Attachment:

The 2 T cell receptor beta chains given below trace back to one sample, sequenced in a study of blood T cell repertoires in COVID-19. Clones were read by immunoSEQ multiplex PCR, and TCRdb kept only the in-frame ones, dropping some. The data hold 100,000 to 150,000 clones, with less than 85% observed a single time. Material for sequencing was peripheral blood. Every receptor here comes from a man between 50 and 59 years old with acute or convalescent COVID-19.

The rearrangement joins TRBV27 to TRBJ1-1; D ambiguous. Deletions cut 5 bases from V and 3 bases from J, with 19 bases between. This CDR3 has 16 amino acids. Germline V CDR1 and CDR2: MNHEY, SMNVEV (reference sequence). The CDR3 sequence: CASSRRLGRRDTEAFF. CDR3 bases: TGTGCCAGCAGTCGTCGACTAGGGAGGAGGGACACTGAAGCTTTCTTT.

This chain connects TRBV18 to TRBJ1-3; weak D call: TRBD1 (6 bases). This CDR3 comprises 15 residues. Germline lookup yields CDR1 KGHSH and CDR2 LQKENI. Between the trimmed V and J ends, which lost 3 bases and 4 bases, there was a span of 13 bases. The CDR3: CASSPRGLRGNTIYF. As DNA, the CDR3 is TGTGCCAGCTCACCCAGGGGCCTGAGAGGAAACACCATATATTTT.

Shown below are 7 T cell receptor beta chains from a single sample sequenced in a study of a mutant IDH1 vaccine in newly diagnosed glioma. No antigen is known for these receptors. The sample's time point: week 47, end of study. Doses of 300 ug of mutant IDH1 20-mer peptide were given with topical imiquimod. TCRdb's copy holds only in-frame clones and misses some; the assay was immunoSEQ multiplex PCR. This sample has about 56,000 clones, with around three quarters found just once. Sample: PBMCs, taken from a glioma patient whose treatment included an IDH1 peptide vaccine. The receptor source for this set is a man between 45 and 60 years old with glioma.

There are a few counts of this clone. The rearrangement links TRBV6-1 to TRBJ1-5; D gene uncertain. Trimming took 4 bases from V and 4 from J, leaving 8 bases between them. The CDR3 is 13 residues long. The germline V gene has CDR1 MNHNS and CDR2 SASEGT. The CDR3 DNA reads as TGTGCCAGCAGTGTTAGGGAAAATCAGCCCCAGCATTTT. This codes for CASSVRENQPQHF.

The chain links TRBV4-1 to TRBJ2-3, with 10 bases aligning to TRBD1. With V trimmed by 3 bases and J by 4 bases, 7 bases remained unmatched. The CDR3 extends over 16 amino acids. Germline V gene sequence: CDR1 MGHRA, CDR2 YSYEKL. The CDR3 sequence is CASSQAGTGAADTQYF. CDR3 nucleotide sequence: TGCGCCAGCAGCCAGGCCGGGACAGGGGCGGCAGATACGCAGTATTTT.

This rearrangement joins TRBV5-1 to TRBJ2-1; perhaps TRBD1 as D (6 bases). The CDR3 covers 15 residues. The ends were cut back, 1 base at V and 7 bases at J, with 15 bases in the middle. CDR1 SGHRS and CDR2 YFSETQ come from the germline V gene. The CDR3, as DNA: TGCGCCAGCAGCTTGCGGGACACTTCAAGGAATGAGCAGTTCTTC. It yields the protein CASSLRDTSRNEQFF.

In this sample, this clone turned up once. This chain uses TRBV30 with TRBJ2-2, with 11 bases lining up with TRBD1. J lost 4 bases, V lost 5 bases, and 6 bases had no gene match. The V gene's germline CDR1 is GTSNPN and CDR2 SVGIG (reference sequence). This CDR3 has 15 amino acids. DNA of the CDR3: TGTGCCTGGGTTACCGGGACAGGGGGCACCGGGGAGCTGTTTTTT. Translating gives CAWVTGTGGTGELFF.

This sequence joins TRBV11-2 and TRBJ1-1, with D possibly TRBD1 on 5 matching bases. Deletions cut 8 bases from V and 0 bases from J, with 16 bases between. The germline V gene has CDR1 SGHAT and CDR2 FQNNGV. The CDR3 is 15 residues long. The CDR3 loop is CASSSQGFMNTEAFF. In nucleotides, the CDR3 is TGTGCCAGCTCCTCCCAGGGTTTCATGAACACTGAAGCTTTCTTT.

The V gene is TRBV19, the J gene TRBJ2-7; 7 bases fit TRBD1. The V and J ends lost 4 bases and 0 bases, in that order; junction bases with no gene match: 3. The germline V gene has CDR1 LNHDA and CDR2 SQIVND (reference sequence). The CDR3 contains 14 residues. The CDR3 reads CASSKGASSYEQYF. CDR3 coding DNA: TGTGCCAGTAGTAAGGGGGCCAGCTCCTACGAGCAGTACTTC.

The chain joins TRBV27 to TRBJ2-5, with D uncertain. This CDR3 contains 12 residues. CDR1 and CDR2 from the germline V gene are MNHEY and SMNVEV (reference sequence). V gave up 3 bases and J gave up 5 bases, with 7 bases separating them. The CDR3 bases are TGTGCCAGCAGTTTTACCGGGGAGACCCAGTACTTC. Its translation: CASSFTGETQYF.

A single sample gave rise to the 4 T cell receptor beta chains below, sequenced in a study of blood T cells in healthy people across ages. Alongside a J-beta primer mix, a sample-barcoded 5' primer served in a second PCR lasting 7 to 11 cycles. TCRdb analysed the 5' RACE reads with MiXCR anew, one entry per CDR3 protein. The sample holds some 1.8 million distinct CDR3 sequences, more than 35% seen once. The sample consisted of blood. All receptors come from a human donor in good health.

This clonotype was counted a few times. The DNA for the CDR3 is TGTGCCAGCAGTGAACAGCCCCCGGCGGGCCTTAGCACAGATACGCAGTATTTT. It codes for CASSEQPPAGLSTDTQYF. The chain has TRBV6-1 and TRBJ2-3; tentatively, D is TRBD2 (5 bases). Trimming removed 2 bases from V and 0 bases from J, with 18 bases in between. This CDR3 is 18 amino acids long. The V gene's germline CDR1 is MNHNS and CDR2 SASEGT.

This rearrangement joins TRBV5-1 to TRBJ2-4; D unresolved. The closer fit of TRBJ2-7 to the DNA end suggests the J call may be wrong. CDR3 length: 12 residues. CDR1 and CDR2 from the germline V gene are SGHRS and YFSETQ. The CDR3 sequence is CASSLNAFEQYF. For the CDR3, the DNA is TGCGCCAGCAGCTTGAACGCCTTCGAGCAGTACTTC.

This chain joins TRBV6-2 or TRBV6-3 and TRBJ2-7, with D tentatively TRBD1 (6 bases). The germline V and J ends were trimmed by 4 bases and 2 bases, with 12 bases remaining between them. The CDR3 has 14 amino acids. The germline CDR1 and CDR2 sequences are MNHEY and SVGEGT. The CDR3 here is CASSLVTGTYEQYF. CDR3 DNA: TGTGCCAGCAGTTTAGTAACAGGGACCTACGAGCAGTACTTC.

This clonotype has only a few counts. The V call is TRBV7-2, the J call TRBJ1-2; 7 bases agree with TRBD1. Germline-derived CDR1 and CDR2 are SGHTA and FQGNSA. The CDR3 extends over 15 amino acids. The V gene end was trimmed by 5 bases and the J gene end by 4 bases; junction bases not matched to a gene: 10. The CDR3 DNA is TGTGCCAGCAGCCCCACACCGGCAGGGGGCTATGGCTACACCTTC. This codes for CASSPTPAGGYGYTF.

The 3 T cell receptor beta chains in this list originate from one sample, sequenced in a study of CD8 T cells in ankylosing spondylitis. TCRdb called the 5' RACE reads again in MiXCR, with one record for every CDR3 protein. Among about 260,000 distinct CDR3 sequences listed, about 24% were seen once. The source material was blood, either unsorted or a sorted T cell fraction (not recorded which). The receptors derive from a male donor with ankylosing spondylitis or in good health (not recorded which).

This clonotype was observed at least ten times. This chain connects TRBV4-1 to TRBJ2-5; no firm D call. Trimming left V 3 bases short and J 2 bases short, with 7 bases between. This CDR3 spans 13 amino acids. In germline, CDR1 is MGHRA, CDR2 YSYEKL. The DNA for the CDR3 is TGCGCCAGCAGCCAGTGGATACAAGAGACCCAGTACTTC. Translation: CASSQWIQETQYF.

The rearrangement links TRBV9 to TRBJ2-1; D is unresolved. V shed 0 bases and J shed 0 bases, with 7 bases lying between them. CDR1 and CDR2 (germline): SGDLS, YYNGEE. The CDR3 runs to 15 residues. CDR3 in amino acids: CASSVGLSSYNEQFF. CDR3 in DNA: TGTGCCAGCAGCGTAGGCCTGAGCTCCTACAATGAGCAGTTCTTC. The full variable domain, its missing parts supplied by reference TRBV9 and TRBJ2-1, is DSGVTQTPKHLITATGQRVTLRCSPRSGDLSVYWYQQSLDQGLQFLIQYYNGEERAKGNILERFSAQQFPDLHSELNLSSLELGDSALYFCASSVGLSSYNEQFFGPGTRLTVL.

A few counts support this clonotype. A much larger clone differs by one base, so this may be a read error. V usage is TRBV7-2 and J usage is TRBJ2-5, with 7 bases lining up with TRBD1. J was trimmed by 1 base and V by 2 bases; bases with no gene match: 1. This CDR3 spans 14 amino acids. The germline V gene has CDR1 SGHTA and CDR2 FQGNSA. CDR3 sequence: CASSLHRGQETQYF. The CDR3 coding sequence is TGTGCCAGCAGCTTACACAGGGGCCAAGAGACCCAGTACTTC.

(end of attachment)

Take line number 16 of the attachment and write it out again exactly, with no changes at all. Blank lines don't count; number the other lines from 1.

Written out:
This clonotype has only a few counts. The V call is TRBV7-2, the J call TRBJ1-2; 7 bases agree with TRBD1. Germline-derived CDR1 and CDR2 are SGHTA and FQGNSA. The CDR3 extends over 15 amino acids. The V gene end was trimmed by 5 bases and the J gene end by 4 bases; junction bases not matched to a gene: 10. The CDR3 DNA is TGTGCCAGCAGCCCCACACCGGCAGGGGGCTATGGCTACACCTTC. This codes for CASSPTPAGGYGYTF.